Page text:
The Alaska statutes, however, say that “only Alaska law could determine whether a transfer to an Alaskan Asset Protection Trust was a fraudulent transfer.” The Wackers, or the creditors in that case, pursued the debtors, the Tangwalls, in Alaska as well. The Tangwalls ended up filing bankruptcy in Alaska and filed for a declaratory judgment in Alaska State Court. It made its way to the Alaska Supreme Court. The Alaska Supreme Court said Alaska, notwithstanding its statutes, can’t determine whether another state has jurisdiction to determine whether a conveyance of property out of that state was a fraudulent transfer. Therefore, the Montana judgment stood. And so, the real issue of that case was whether the Alaska statute could usurp the jurisdiction of another state just by saying we have exclusive jurisdiction, and their Supreme Court found that they could not. That’s really what happened there.
The Campbell case is an interesting case. It was originally started as a Nevis Asset Protection Trust, an offshore asset protection trust, which was started in 2004 by an individual who put $5 million into that trust at a time when he had a net worth of over $25 million. Between funding the trust with $5 million, and this past year when this litigation found itself in a reported opinion, he invested, Mr. Campbell invested a large portion of his net worth in real estate in the Gulf states, so Louisiana, Mississippi, Alabama. It turned out that Chinese drywall was installed in most of those properties and he lost all of his money.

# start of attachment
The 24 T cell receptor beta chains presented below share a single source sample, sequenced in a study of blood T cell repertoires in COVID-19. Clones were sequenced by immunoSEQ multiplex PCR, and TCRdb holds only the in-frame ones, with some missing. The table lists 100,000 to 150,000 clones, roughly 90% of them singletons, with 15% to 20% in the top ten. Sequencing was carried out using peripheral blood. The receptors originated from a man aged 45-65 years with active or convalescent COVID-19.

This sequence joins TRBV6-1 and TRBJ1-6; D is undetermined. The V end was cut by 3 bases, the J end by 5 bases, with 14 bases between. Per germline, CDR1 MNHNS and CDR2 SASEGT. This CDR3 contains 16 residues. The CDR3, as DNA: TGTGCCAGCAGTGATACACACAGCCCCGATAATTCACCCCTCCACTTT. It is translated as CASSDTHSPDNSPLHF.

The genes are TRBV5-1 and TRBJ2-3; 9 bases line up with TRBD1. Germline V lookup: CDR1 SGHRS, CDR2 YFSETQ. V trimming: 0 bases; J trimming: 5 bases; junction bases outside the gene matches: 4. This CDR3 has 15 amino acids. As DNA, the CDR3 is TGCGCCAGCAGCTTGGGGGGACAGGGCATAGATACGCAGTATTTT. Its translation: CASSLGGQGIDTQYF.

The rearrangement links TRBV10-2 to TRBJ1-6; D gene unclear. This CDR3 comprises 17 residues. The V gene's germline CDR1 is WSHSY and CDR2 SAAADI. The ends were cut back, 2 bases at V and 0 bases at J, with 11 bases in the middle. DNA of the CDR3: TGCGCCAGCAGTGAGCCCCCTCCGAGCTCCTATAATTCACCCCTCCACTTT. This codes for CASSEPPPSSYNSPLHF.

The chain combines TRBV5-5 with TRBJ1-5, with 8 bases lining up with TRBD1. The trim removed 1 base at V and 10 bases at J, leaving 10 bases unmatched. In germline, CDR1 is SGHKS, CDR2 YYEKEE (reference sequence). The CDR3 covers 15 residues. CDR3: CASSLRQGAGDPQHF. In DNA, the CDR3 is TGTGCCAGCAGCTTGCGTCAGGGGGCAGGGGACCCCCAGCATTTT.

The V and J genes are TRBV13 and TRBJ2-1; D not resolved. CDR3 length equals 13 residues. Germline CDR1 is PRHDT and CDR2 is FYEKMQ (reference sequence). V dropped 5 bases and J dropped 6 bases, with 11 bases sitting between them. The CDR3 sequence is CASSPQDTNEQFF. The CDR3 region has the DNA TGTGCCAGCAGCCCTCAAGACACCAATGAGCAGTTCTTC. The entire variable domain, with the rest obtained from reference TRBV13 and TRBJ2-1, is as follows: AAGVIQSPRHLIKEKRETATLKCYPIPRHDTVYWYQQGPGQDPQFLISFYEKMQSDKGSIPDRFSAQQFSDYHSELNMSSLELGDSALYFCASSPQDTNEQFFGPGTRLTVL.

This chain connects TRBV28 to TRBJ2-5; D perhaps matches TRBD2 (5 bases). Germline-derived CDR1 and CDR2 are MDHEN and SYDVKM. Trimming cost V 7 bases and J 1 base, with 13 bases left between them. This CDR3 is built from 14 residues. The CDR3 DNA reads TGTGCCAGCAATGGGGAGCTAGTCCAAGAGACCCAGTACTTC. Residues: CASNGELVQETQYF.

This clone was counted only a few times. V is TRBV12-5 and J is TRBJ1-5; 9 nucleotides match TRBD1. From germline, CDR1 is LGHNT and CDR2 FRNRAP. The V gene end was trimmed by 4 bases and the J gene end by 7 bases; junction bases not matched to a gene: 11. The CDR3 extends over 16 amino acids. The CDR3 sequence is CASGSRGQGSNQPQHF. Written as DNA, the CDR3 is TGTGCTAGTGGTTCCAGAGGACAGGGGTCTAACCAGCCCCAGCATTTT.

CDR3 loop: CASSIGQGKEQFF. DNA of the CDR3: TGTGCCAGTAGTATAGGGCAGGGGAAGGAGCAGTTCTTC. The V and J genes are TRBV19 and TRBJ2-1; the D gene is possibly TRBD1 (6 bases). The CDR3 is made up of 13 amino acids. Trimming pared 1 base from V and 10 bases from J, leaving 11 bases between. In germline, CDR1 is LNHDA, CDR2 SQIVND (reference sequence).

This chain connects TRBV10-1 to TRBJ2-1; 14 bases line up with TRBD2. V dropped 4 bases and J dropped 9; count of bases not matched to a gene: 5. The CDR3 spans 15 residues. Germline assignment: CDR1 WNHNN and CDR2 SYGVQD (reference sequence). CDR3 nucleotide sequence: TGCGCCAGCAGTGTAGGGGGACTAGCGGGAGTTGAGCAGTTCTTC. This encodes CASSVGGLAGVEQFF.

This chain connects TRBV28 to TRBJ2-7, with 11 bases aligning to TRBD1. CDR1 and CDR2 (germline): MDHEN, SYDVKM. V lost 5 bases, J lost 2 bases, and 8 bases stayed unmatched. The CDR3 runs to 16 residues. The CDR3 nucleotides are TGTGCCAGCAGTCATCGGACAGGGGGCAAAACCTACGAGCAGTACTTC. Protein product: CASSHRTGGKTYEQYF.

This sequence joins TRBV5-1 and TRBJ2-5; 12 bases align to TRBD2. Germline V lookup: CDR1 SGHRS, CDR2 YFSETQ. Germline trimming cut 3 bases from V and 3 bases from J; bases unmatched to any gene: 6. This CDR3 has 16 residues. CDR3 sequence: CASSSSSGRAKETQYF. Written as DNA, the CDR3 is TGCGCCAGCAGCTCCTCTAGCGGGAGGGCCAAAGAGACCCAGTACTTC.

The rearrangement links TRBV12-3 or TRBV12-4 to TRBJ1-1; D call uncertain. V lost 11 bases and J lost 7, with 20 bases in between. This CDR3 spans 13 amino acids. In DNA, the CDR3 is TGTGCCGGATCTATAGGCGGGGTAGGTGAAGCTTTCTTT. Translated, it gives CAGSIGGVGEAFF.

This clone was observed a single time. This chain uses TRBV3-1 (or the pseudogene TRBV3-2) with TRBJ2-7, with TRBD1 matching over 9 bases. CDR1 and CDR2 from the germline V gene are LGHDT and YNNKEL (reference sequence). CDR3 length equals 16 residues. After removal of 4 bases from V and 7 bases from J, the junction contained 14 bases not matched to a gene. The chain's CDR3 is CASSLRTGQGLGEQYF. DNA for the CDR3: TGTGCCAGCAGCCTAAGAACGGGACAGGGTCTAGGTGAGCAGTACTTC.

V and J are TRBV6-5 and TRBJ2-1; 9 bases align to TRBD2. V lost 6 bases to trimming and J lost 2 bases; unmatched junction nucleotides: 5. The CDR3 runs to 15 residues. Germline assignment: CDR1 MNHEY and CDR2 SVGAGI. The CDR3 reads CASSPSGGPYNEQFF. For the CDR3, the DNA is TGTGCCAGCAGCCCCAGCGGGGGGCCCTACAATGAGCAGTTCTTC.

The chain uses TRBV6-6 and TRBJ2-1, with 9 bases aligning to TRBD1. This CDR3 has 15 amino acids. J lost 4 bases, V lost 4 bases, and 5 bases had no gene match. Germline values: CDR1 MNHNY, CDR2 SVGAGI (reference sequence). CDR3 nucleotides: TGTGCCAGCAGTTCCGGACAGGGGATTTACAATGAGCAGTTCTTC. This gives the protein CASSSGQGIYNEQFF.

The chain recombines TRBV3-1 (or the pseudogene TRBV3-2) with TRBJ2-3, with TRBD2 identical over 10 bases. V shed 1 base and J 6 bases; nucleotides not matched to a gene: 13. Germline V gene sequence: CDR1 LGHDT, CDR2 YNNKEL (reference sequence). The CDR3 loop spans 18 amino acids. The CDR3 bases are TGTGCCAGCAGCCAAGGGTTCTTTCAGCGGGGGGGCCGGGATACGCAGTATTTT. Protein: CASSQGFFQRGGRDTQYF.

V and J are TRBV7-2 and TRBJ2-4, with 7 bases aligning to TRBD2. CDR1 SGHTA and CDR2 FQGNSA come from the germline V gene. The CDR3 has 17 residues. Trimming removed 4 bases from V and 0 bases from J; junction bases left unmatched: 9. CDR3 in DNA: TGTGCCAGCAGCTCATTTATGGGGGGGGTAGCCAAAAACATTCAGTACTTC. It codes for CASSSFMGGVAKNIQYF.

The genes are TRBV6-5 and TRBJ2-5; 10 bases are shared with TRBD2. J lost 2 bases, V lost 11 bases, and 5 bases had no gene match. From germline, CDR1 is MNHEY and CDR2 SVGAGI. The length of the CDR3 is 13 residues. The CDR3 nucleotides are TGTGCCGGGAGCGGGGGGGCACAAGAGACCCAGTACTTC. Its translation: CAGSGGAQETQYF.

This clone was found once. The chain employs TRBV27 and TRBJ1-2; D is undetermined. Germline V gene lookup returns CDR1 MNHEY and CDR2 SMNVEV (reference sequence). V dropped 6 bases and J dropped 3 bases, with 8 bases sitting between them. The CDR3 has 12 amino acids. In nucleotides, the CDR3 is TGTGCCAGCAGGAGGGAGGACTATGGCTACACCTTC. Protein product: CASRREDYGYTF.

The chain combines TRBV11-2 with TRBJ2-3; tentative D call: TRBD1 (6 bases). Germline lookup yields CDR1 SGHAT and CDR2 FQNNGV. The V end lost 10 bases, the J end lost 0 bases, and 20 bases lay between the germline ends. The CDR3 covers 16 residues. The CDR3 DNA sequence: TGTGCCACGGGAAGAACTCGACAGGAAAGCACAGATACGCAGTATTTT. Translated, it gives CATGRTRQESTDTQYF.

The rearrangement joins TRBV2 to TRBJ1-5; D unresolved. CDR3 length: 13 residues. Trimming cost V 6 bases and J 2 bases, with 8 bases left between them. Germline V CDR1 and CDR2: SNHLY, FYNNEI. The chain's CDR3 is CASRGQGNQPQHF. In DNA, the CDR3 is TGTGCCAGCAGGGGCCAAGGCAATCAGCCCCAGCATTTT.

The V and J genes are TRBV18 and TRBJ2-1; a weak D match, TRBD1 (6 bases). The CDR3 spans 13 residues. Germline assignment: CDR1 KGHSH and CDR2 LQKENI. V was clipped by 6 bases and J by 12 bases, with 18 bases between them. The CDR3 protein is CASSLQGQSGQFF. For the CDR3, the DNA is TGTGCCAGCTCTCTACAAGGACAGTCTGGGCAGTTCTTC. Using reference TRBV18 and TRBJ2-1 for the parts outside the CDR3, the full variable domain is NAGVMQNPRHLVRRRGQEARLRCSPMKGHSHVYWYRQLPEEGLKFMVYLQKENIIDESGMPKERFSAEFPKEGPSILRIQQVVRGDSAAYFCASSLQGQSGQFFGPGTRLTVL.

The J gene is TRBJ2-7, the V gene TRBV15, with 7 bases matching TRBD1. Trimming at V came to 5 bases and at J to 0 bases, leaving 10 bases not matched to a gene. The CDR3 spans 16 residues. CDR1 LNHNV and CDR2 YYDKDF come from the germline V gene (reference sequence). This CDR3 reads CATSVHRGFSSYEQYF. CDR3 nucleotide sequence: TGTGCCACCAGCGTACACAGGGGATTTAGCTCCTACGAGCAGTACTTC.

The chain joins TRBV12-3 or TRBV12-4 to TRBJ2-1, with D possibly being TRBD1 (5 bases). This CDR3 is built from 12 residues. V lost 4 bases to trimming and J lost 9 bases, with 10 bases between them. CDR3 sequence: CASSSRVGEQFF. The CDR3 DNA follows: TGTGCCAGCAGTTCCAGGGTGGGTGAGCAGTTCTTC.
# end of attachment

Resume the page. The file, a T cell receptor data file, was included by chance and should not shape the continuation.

He owed the IRS around $1.3 million and filed a request for the IRS to accept an offer in compromise paying less than 100 cents on the dollar. His offer in compromise was for $12,000 against a $1.3 million debt and he still had significant assets in his Nevis Asset Protection Trust. So, the issue became, can the IRS consider those assets in the trust as his assets for calculating whether his offer in compromise was an acceptable offer? Because the IRS is supposed to accept an offer in compromise if it represents what the IRS could collect from the debtor.
So, the real turning point in the case was, could the IRS collect this money? And the tax court found that the IRS could not. Mr. Campbell funded this trust before the debts arose. He didn’t become insolvent through the transfer. He had no control over the assets that were currently in the trust; it had a separate trustee. He didn’t have a right to remove and replace that trustee; he didn’t have a right to direct the actions of the trustee and therefore, since he didn’t have access to these funds, the IRS shouldn’t be able to include them and therefore, they had to not count those assets in determining whether he qualified for an offer in compromise. Now, they sent that back. We don’t know whether the $12,000 offer was accepted but we know that those assets in the trust are off the table for the IRS’s calculations.